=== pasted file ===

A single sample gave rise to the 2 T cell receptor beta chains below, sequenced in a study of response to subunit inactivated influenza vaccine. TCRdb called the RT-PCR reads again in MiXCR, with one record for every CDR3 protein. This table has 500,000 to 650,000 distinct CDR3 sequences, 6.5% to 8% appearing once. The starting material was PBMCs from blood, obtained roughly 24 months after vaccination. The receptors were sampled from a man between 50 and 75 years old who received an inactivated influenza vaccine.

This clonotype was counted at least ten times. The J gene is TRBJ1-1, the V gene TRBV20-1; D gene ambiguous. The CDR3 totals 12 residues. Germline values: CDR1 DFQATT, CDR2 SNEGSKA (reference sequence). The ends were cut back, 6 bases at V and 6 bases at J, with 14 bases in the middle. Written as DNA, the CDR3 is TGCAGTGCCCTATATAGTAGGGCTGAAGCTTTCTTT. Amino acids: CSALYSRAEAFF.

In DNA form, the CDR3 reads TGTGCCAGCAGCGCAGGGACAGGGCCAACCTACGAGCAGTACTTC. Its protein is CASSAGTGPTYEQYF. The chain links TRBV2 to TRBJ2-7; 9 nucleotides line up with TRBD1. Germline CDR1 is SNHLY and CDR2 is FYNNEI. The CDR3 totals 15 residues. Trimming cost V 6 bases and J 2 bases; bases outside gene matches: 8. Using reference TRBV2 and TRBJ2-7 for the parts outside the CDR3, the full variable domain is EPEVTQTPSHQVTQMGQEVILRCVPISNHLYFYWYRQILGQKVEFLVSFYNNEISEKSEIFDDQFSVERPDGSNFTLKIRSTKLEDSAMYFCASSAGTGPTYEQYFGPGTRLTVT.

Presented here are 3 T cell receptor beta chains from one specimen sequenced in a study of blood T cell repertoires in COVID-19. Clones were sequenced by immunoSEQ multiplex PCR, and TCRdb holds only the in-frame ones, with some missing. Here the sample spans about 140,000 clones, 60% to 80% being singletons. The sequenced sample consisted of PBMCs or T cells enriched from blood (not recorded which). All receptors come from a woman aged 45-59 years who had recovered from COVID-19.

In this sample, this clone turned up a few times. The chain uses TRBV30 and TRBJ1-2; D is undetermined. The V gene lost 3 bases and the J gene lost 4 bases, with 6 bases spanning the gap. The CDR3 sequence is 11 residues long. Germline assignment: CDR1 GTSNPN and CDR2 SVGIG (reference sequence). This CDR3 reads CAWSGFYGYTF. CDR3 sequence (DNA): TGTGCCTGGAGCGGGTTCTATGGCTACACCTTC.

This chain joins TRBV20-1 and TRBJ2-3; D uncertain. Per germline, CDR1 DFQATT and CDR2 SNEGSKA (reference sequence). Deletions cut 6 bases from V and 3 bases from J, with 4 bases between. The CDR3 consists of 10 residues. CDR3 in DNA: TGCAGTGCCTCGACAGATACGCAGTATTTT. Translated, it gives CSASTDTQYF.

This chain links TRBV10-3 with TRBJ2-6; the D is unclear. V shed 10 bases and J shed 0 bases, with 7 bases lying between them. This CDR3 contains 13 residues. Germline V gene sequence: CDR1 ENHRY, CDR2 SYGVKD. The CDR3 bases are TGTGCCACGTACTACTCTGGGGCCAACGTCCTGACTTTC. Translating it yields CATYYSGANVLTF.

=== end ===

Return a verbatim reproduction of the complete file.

A single sample gave rise to the 2 T cell receptor beta chains below, sequenced in a study of response to subunit inactivated influenza vaccine. TCRdb called the RT-PCR reads again in MiXCR, with one record for every CDR3 protein. This table has 500,000 to 650,000 distinct CDR3 sequences, 6.5% to 8% appearing once. The starting material was PBMCs from blood, obtained roughly 24 months after vaccination. The receptors were sampled from a man between 50 and 75 years old who received an inactivated influenza vaccine.

This clonotype was counted at least ten times. The J gene is TRBJ1-1, the V gene TRBV20-1; D gene ambiguous. The CDR3 totals 12 residues. Germline values: CDR1 DFQATT, CDR2 SNEGSKA (reference sequence). The ends were cut back, 6 bases at V and 6 bases at J, with 14 bases in the middle. Written as DNA, the CDR3 is TGCAGTGCCCTATATAGTAGGGCTGAAGCTTTCTTT. Amino acids: CSALYSRAEAFF.

In DNA form, the CDR3 reads TGTGCCAGCAGCGCAGGGACAGGGCCAACCTACGAGCAGTACTTC. Its protein is CASSAGTGPTYEQYF. The chain links TRBV2 to TRBJ2-7; 9 nucleotides line up with TRBD1. Germline CDR1 is SNHLY and CDR2 is FYNNEI. The CDR3 totals 15 residues. Trimming cost V 6 bases and J 2 bases; bases outside gene matches: 8. Using reference TRBV2 and TRBJ2-7 for the parts outside the CDR3, the full variable domain is EPEVTQTPSHQVTQMGQEVILRCVPISNHLYFYWYRQILGQKVEFLVSFYNNEISEKSEIFDDQFSVERPDGSNFTLKIRSTKLEDSAMYFCASSAGTGPTYEQYFGPGTRLTVT.

Presented here are 3 T cell receptor beta chains from one specimen sequenced in a study of blood T cell repertoires in COVID-19. Clones were sequenced by immunoSEQ multiplex PCR, and TCRdb holds only the in-frame ones, with some missing. Here the sample spans about 140,000 clones, 60% to 80% being singletons. The sequenced sample consisted of PBMCs or T cells enriched from blood (not recorded which). All receptors come from a woman aged 45-59 years who had recovered from COVID-19.

In this sample, this clone turned up a few times. The chain uses TRBV30 and TRBJ1-2; D is undetermined. The V gene lost 3 bases and the J gene lost 4 bases, with 6 bases spanning the gap. The CDR3 sequence is 11 residues long. Germline assignment: CDR1 GTSNPN and CDR2 SVGIG (reference sequence). This CDR3 reads CAWSGFYGYTF. CDR3 sequence (DNA): TGTGCCTGGAGCGGGTTCTATGGCTACACCTTC.

This chain joins TRBV20-1 and TRBJ2-3; D uncertain. Per germline, CDR1 DFQATT and CDR2 SNEGSKA (reference sequence). Deletions cut 6 bases from V and 3 bases from J, with 4 bases between. The CDR3 consists of 10 residues. CDR3 in DNA: TGCAGTGCCTCGACAGATACGCAGTATTTT. Translated, it gives CSASTDTQYF.

This chain links TRBV10-3 with TRBJ2-6; the D is unclear. V shed 10 bases and J shed 0 bases, with 7 bases lying between them. This CDR3 contains 13 residues. Germline V gene sequence: CDR1 ENHRY, CDR2 SYGVKD. The CDR3 bases are TGTGCCACGTACTACTCTGGGGCCAACGTCCTGACTTTC. Translating it yields CATYYSGANVLTF.